HARRISBURG, Pa. — A movement is underfoot in Pennsylvania to consolidate hundreds of the state's police pension plans and billions of dollars in assets into the $30 billion Pennsylvania State Employees Retirement System.
The state's Public Employees Retirement Commission, Harrisburg, will formally introduce a proposal to the Pennsylvania House of Representatives later this month that calls for PennSERS to absorb the state's 970 police pension plans, which have a combined $4 billion in assets under management.
The plan would establish a centrally administered statewide retirement system for Pennsylvania's police officers, which would combine its assets and investment management responsibilities with PennSERS to create a new system known as the Pennsylvania Government Employees' Retirement System.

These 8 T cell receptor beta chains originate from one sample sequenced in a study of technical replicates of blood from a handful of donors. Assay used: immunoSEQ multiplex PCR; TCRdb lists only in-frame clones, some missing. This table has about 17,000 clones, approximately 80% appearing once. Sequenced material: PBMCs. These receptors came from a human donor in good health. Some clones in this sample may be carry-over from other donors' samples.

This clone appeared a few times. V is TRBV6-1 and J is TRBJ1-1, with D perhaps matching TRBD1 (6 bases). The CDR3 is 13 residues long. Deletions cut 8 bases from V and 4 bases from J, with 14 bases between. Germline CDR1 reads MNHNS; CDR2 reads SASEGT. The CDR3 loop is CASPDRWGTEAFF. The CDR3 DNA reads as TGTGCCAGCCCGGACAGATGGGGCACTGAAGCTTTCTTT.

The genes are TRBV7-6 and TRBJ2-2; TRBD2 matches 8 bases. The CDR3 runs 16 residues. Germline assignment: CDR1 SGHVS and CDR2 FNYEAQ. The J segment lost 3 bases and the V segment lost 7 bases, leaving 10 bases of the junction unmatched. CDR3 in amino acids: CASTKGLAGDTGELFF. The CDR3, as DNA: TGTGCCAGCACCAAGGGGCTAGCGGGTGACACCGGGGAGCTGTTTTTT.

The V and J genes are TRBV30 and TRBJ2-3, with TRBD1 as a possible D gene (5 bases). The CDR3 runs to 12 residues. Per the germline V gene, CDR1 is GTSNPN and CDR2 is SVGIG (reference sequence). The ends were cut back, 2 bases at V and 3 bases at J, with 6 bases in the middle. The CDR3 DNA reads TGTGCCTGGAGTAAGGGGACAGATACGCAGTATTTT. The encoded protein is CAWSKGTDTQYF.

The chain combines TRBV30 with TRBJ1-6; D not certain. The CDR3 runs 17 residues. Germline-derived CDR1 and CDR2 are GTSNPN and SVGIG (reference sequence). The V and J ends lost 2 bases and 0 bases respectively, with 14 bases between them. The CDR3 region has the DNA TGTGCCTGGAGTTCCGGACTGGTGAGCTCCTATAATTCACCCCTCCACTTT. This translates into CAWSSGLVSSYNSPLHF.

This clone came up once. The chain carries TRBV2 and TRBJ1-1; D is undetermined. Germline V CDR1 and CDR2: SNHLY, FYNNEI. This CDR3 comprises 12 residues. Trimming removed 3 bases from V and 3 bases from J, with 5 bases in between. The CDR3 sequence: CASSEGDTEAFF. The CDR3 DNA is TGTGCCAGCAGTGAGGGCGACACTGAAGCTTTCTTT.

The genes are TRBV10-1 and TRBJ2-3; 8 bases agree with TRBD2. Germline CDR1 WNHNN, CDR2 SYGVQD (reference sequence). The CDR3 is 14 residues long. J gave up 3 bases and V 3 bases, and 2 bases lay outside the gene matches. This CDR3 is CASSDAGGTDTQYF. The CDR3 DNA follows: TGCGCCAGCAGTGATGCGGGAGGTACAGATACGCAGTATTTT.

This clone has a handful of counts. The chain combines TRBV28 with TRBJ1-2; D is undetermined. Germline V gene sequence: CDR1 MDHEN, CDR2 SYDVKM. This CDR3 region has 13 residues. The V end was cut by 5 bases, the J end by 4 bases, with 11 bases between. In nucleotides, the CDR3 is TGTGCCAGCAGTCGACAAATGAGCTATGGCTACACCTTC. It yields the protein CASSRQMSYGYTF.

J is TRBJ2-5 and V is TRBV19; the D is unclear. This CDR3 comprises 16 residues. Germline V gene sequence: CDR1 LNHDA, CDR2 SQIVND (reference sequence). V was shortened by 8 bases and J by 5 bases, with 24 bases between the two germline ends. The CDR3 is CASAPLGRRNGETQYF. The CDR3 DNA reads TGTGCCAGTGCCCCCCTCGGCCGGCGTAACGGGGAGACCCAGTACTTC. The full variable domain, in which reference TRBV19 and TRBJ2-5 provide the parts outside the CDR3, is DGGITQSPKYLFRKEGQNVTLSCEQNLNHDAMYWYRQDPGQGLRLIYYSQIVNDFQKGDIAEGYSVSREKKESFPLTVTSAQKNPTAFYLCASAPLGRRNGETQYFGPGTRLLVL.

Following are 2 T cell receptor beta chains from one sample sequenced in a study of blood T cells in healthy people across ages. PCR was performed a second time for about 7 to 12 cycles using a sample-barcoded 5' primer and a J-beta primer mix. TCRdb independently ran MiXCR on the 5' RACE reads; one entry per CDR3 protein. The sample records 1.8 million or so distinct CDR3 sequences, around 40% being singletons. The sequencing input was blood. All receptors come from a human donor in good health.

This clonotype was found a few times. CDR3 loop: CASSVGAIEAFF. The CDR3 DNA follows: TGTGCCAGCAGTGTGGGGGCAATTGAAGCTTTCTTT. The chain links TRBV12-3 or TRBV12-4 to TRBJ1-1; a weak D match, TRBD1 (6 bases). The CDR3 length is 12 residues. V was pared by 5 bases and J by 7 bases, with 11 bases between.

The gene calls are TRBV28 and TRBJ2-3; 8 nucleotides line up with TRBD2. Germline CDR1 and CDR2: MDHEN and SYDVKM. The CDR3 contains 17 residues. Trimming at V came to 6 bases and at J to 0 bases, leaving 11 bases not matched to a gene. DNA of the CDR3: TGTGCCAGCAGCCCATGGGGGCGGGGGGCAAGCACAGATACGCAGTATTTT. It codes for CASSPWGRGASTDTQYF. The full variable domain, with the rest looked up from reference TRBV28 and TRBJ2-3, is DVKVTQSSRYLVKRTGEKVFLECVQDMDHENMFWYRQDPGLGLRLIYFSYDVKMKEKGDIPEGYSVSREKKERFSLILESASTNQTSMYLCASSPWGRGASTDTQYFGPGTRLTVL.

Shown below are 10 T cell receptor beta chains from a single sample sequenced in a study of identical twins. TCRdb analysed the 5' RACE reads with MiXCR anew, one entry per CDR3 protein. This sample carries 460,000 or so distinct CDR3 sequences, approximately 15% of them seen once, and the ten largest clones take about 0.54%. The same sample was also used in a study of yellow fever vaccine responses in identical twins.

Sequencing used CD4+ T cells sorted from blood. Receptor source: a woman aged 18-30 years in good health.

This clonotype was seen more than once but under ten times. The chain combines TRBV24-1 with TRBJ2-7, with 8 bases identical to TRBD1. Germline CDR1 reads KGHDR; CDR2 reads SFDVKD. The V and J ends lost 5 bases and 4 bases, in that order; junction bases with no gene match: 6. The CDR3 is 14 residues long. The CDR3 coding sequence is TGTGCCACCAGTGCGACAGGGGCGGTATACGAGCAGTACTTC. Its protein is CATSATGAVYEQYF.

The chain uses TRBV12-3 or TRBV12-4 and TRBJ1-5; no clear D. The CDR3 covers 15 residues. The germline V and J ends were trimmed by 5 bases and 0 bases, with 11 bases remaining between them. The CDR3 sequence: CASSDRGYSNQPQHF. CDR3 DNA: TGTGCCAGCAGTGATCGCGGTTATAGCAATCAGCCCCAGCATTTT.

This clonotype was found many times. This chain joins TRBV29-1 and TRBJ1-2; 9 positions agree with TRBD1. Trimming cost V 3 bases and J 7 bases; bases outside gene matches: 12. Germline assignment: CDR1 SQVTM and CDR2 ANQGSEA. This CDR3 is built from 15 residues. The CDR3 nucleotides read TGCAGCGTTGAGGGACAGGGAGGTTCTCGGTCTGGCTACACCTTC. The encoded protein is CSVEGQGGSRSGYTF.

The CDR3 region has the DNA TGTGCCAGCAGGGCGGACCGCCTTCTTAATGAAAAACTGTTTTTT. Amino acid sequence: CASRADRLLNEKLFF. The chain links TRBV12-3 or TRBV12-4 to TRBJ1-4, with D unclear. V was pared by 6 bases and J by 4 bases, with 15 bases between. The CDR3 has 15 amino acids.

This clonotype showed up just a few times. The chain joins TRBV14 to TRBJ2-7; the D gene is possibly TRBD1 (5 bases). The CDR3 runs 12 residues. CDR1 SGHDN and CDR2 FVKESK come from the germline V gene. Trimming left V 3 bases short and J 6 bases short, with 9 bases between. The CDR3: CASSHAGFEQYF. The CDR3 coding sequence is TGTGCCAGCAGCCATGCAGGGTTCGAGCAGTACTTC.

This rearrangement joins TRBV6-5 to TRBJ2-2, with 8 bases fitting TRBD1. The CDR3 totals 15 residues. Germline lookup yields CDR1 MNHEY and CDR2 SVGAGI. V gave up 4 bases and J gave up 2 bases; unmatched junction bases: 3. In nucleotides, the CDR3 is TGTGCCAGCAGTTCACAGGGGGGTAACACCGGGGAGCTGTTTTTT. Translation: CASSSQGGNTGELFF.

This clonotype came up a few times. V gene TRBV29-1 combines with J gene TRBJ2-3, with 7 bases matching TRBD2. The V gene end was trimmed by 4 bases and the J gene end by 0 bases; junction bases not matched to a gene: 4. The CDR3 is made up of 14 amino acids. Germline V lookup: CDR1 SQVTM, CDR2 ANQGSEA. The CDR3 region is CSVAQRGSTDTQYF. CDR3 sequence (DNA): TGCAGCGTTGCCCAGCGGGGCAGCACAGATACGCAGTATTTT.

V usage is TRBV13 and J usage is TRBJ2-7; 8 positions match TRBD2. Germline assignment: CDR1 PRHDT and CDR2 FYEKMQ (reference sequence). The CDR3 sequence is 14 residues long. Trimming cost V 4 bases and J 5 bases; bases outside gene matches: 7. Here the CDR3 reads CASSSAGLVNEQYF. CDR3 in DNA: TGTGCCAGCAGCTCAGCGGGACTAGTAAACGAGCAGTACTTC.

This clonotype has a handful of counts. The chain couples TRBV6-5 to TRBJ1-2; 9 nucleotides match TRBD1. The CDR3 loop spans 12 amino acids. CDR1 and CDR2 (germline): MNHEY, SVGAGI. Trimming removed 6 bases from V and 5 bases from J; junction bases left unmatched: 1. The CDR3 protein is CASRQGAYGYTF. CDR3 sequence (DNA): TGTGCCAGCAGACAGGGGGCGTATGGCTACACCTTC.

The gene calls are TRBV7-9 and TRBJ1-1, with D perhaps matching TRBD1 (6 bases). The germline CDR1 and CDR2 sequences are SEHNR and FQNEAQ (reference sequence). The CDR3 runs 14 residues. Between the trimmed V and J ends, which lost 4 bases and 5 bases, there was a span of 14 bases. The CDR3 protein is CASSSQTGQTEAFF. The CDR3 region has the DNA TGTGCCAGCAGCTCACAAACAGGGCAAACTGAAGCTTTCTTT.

At the heart of the proposal, retirement commission members argue, is the lackluster investment performance of what a commission report calls "fragmented" and "inefficient" municipal retirement systems.
Collectively, these plans do not have the same level of investment resources and expertise as PennSERS, said Anthony W. Salomone, executive director of the commission. As a result, he said, PennSERS' investments have significantly outperformed the police pension plans. The police plans' underperformance, Mr. Salomone said, has cost the police funds millions of dollars in lost investment income.
Pennsylvania's police pension plans, minus the City of Philadelphia Municipal Retirement System, produced an average rate of investment return of 3.9% in alternate calendar years beginning in 1996 through the end of 2002, according to the report from the retirement commission. (Pennsylvania municipal pension plans file actuarial reports every other year.)
During the same period, PennSERS' average rate of return was 5.9%, the report said.